I have a actually experienced a similar type of audio exploration piece. It was an installation that was put up in the gallery at ACAD during my first year their.

40 high quality speakers were setup around a room, spaced in groups that represented different parts of a choir. Each speaker played the recording of one person singing their part of "The Forty Part Motet". It was written by someone famous who I can't remember.

You could walk around the room and put your ear right up to each speaker and hear each person individually, or move into the middle to here the whole.

It was a great piece of art.



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Friday, November 28, 2008

No work done.



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Thursday, November 27, 2008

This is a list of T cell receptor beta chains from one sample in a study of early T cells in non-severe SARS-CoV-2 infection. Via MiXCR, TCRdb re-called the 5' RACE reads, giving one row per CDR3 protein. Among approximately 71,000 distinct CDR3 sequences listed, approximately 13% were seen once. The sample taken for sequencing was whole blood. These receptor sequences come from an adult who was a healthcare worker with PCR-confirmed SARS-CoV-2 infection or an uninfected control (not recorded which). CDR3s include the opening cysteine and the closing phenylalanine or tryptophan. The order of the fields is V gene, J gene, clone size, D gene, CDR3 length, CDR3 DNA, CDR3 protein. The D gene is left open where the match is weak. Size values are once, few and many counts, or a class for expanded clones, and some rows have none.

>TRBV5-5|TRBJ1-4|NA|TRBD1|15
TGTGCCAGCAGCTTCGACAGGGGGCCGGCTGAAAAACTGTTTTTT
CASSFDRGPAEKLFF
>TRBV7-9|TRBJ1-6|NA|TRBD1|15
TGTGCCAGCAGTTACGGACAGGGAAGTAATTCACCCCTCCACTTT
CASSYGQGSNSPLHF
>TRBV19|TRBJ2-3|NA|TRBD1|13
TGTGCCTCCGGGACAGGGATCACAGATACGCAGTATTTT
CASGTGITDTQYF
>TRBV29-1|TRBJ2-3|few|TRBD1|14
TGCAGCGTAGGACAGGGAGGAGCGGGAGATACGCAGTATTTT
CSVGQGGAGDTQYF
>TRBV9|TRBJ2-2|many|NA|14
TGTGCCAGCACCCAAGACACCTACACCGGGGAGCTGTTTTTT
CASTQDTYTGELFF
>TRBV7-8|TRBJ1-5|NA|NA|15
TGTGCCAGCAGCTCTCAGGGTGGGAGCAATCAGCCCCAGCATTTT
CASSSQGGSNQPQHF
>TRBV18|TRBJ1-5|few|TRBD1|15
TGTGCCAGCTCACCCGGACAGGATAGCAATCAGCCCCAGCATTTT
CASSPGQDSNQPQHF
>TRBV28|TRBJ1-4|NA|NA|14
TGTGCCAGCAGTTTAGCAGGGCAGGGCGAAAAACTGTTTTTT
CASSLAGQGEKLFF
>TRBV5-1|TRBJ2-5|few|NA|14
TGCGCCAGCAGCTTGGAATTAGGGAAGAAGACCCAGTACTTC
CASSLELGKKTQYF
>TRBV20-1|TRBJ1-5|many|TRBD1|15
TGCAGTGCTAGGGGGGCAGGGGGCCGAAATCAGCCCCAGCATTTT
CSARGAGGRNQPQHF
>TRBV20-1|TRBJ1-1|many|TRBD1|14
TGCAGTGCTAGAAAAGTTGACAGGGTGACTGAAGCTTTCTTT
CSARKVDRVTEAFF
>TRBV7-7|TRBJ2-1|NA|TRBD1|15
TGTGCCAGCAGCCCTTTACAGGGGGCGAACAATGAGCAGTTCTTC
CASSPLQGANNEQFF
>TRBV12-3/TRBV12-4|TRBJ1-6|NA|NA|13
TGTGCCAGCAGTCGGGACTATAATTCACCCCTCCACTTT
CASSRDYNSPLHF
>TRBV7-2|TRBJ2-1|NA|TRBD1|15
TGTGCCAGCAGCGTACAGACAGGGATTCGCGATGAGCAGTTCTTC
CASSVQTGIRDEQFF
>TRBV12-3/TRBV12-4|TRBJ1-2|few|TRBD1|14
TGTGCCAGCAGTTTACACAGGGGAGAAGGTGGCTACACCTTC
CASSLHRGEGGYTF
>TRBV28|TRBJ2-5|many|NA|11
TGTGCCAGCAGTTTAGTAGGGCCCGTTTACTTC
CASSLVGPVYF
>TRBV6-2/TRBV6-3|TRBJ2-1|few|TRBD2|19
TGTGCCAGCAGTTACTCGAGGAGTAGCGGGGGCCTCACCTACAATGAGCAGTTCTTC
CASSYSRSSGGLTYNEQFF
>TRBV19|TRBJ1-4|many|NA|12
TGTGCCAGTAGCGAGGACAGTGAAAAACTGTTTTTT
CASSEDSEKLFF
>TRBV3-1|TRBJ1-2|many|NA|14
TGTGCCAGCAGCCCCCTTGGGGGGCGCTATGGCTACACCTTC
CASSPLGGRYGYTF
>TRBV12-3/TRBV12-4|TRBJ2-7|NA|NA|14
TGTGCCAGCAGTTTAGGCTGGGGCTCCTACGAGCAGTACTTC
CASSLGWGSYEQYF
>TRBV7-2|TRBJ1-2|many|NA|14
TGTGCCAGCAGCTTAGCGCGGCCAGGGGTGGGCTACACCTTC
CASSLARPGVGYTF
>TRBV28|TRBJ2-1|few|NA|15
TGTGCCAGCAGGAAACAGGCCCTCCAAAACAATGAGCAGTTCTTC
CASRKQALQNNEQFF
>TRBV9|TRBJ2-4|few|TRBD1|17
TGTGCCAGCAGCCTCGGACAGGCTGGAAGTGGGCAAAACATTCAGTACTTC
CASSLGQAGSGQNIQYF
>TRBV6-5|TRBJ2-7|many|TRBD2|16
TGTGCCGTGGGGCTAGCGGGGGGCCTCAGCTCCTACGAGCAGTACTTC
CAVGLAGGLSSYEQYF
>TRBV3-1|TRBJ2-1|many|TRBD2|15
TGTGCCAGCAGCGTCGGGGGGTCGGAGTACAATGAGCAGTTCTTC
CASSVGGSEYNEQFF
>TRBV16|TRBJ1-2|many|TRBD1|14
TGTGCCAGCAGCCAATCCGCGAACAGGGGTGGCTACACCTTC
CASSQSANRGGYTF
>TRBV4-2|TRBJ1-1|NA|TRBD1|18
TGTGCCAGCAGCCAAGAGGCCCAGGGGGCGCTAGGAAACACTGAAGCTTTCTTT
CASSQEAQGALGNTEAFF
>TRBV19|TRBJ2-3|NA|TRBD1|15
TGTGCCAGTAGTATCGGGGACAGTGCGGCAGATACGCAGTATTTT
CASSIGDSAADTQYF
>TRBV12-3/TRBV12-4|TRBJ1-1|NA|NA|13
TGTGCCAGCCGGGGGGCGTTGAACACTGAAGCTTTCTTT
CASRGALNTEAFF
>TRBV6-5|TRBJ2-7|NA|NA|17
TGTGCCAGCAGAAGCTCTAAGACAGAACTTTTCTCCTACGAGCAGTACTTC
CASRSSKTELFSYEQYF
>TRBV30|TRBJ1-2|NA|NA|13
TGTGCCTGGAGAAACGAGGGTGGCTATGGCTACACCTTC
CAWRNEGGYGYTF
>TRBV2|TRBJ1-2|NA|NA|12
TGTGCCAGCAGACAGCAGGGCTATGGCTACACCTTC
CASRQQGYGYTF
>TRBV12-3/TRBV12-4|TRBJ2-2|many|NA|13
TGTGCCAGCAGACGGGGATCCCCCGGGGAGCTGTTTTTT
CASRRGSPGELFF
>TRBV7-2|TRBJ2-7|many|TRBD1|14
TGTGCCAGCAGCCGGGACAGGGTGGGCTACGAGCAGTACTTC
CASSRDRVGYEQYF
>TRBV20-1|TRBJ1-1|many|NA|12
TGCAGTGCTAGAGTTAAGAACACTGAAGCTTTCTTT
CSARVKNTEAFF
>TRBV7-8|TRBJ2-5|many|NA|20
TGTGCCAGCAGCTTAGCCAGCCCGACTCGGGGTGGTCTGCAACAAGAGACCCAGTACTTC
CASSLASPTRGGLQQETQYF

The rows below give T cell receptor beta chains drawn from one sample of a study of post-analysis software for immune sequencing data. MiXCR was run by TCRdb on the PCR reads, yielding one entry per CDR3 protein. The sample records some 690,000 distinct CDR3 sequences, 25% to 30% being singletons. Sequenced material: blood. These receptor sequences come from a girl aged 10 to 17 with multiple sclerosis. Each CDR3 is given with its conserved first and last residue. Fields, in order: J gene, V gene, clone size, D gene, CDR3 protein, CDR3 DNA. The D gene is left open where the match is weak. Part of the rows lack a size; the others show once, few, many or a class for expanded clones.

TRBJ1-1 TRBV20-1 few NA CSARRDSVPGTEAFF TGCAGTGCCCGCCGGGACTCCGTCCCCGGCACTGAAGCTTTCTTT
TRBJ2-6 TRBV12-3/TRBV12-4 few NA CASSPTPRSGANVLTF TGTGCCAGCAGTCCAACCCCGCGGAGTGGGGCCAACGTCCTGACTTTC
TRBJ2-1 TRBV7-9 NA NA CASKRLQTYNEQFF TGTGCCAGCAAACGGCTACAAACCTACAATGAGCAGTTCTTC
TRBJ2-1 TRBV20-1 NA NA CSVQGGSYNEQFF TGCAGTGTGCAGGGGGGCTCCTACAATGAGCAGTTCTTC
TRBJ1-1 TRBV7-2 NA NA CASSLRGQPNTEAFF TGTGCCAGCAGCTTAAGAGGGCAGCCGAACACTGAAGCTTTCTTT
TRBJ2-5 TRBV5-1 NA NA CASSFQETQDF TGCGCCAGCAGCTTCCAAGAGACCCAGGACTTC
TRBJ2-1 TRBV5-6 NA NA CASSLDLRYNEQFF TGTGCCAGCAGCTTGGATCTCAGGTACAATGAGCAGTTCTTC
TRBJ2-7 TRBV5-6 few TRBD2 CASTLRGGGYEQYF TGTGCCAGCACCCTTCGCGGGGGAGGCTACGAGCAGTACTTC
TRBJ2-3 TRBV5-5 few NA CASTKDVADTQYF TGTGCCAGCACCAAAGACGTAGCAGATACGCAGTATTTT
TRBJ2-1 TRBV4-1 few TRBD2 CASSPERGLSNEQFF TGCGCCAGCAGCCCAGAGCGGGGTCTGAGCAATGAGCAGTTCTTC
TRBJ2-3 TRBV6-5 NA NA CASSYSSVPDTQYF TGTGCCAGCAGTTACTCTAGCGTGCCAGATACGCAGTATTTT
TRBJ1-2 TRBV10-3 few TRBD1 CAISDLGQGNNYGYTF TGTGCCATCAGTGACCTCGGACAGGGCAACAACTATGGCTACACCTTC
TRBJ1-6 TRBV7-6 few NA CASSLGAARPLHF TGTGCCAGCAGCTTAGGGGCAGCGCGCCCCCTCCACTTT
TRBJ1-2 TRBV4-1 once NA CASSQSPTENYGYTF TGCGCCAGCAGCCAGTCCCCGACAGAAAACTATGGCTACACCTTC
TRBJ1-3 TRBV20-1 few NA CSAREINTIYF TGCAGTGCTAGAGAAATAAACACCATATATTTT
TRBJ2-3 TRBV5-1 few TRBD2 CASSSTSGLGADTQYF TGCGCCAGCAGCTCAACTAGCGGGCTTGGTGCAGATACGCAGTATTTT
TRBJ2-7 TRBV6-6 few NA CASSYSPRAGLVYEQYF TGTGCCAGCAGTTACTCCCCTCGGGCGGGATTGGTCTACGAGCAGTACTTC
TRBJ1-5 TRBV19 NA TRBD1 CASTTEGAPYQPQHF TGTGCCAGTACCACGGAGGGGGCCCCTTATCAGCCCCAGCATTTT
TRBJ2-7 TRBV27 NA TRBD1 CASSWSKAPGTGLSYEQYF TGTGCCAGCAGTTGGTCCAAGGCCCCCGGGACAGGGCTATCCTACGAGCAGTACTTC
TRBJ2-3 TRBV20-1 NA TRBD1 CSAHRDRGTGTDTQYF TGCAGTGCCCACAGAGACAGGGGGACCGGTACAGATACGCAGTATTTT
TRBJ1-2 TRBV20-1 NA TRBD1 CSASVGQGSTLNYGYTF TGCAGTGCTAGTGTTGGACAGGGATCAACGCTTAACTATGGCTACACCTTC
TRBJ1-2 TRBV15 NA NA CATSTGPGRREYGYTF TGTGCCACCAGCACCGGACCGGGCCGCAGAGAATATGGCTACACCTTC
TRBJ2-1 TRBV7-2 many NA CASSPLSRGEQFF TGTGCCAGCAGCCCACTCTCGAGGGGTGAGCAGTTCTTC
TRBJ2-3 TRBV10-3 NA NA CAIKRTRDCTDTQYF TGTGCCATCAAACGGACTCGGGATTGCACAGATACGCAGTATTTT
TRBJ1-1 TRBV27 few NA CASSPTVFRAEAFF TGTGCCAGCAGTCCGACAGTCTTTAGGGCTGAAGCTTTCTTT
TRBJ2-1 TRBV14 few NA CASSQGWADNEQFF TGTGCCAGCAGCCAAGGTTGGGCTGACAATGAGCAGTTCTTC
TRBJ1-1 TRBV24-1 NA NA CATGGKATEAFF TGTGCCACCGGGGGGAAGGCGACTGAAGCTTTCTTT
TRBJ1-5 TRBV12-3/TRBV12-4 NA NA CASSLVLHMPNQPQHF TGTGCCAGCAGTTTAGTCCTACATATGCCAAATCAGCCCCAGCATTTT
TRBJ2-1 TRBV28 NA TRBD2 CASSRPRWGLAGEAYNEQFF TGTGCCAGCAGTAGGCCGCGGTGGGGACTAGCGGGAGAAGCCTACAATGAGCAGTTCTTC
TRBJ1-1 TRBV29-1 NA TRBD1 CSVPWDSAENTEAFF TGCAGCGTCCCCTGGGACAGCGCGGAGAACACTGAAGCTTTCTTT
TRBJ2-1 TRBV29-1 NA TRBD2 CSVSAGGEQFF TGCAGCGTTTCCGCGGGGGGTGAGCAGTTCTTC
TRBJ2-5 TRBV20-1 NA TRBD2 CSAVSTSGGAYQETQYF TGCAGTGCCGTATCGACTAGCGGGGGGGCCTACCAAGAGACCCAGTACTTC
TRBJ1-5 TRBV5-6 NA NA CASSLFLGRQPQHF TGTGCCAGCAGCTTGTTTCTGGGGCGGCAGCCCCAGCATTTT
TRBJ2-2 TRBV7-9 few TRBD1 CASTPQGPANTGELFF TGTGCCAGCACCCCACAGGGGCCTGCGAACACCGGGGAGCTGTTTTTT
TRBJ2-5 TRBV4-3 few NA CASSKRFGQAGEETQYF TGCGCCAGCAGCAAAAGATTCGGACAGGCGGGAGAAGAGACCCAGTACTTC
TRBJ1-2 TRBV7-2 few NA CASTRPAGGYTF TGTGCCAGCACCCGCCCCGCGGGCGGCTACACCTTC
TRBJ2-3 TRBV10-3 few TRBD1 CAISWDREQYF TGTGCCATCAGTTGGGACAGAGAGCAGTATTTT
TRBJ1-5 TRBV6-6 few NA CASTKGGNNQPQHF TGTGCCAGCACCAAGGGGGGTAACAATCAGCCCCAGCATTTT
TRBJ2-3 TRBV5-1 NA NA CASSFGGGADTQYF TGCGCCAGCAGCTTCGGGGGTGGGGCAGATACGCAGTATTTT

How The Audition Went

Did I make a fool of myself? Why, yes. Yes, I did.

It started with a warm-up, in which we sang (with harmony) the beginning of "Sit Down, John" and I missed most of my cues though no one was paying much attention. Then we all went outside and waited for our turns.

As I waited I went over my song a tiny bit, but I didn't feel I really needed to. After all, I'd been repeating it over and over and over in my head on the bus to Jerusalem. Even if I had been messing it all up in my head on that bus ride, I'd been reciting it so many times that in the moment I'd know what to do.

"What will you be singing?"
"Something I composed today."
"Well, this morning."

And then I started begging that they let me sing from the notes, rather than from memory. I couldn't do it from memory. (I do think "begging" rather than "asking" is the right word- no dignity was involved.) The casting director was strongly against it, so I started singing.